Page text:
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Thomas Fornet-Ponse

For a Poor Church!

The Catacomb Pact of 1965
as an Example of Detachment from the World


From: Stimmen der Zeit, 10/2012, P. 651-661.
webmaster's own, not authorized translation


    Shortly before the conclusion of the Second Vatican Council, on 16 November 1965 about 40 bishops met in the Catacombs of Domitilla in Rome. They committed themselves to standing up in their dioceses for a poor, serving church. THOMAS FORNET-PONSE, consultant at the Akademie der Diözese Hildesheim in Goslar, describes content and relevance to the present situation of the "Catacomb Pact".


In his speech at the "meeting with committed Catholics from the church and society" on 25 September 2011 in the Concert Hall in Freiburg Pope Benedict XVI argued for the Church's "true detachment from the world." Since then one has been discussing what exactly "detachment from the world" means {1}. For while the call for detachment from the world is often regarded as legitimate, quite differing conclusions are drawn from it. On the one hand, one demands that the German church tax system and / or the state subsidies are abandoned and, connected with this, the numerous institutions of the Catholic Church in Germany and elsewhere are called into question. On the other hand, the President of the German Bishops' Conference, Archbishop Robert Zollitsch, supports the concern of detachment from the world. But he does not regard this as call for a "substantially new Constitution" and, accordingly, also not as call for the abolishment of the church tax, especially since this is not a privilege but "the institutional embodiment of religious freedom" {2}.

From the Protestant side, too, the headword was approvingly received and connected again with other conclusions:

"A Church that adapts herself to the world like a chameleon loses her freedom and independence and can not be salt of the earth and light of the world." {3}

There would be necessary a further thinking about the detachment from the world: It also included the hierarchical and sacramental constitution of the Church, which from the Protestant point of view is not a constitutive property of the Church. However, it is not intended to make here a further contribution to the debate over the German church tax system and other structural issues. It is also impossible to consider the very different facets of detachment from the world: from the with it associated image of the Church over the specific organization of the Church's missionary task in the world (especially on the basis of "Gaudium et Spes") up to the relationship between church and state or the adequacy of this term.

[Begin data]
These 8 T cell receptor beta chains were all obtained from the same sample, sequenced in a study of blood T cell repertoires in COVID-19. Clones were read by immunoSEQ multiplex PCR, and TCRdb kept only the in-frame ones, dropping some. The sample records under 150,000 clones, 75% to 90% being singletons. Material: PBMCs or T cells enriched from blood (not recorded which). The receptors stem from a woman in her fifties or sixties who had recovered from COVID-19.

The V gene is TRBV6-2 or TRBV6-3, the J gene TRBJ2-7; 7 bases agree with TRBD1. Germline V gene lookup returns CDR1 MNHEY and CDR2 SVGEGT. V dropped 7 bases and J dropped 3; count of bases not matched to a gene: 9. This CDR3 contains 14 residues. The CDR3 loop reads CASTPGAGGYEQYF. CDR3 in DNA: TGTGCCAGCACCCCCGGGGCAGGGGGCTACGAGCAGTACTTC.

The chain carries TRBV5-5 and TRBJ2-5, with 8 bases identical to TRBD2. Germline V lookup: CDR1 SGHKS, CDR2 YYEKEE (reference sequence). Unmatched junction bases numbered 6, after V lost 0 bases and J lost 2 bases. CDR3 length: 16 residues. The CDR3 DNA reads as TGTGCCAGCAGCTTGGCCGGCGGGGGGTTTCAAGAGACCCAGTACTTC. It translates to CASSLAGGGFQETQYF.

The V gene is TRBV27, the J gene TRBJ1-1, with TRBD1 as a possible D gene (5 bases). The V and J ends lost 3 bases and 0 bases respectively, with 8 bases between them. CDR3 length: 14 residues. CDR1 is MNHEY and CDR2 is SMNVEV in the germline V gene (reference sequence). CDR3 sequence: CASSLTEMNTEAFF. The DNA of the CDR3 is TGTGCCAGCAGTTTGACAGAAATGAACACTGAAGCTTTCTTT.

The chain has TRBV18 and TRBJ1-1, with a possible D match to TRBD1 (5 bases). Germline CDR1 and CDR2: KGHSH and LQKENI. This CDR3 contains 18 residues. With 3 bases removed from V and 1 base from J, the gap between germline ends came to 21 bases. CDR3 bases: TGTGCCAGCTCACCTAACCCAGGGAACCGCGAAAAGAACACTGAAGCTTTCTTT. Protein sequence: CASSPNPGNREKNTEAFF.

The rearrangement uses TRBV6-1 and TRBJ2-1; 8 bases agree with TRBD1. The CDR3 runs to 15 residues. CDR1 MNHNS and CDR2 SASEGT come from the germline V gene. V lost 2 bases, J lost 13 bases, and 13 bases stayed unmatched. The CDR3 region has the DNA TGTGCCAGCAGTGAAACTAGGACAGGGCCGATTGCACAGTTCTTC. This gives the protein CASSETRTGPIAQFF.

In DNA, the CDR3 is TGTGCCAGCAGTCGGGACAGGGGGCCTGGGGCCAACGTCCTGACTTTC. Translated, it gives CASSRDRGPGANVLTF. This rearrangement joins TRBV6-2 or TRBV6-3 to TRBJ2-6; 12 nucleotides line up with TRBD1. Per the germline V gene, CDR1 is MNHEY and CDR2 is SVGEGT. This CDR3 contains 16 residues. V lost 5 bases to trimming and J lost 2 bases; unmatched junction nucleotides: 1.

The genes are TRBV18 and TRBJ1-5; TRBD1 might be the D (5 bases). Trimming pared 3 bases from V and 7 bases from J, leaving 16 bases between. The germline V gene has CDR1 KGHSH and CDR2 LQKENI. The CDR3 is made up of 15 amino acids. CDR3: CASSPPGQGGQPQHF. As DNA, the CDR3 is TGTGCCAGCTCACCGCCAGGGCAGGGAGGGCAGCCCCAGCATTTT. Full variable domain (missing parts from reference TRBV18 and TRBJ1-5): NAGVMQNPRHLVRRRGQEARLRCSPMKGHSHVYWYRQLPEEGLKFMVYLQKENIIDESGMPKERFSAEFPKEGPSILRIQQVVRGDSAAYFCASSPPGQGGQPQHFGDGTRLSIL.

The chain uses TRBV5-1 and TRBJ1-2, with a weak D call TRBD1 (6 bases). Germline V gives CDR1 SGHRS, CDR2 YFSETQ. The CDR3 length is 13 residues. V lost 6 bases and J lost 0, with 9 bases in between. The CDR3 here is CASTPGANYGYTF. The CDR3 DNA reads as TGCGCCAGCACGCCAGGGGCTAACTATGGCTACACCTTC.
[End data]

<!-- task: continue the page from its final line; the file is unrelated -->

Rather, one aspect shall be singled out, by showing what consequences the Church's detachment from the world has for her relationship to wealth. As an important and pioneering example of such a detachment from the world, the Catacomb Pact is presented. It was made by 40 bishops on 16 November 1965.



The Church's Detachment from the World and its Consequences

Although Benedict XVI puts forward no specific proposals with the help of which his call for the Church's detachment from the world could be implemented, some perspectives can be found in his speech and earlier writings. This can already be seen in his diagnosis that in addition to the constant service of the mission that she has received from the Lord a contrary tendency is also manifested, namely, "that the Church becomes self-satisfied, settles down in this world, becomes self-sufficient and adapts herself to the standards of the world" {4}. In this case "she gives greater weight to organization and institutionalization than to her vocation to openness towards God."

Detachment from the world in this sense, is therefore, first of all, the openness of the Church to God and the freedom of the Church from worldly standards and patterns of behaviour. "World" is here - as in the early considerations of Joseph Ratzinger before and during the Second Vatican Council {5} - understood in the sense of corresponding statements of the New Testament. Besides the central passage Jn 17.16, this is particularly Paul's admonition in the Letter to the Romans, "Do not model your behaviour on the contemporary world, but let the renewing of your minds transform you, so that you may discern for yourselves what is the will of God" (Rom 12.2). "The pursued discernment in the Holy Spirit primarily applies to the distinction between false and proper care in the world (cf. Lk 12, 22-32; Mt 6, 25-33)." {6} What matters first and for the most part for the believers is to seek and find the kingdom of God in all things, and to be mindful of the eschatological reservation and eschatological orientation of the Christian faith. Then they may actually be "salt of the earth" and "light of the world". They should not retreat from the world but live and work in it - out of the openness to God. "However, what it means to be Church in the world has hardly been expounded by the pope in the Freiburg Speech." {7}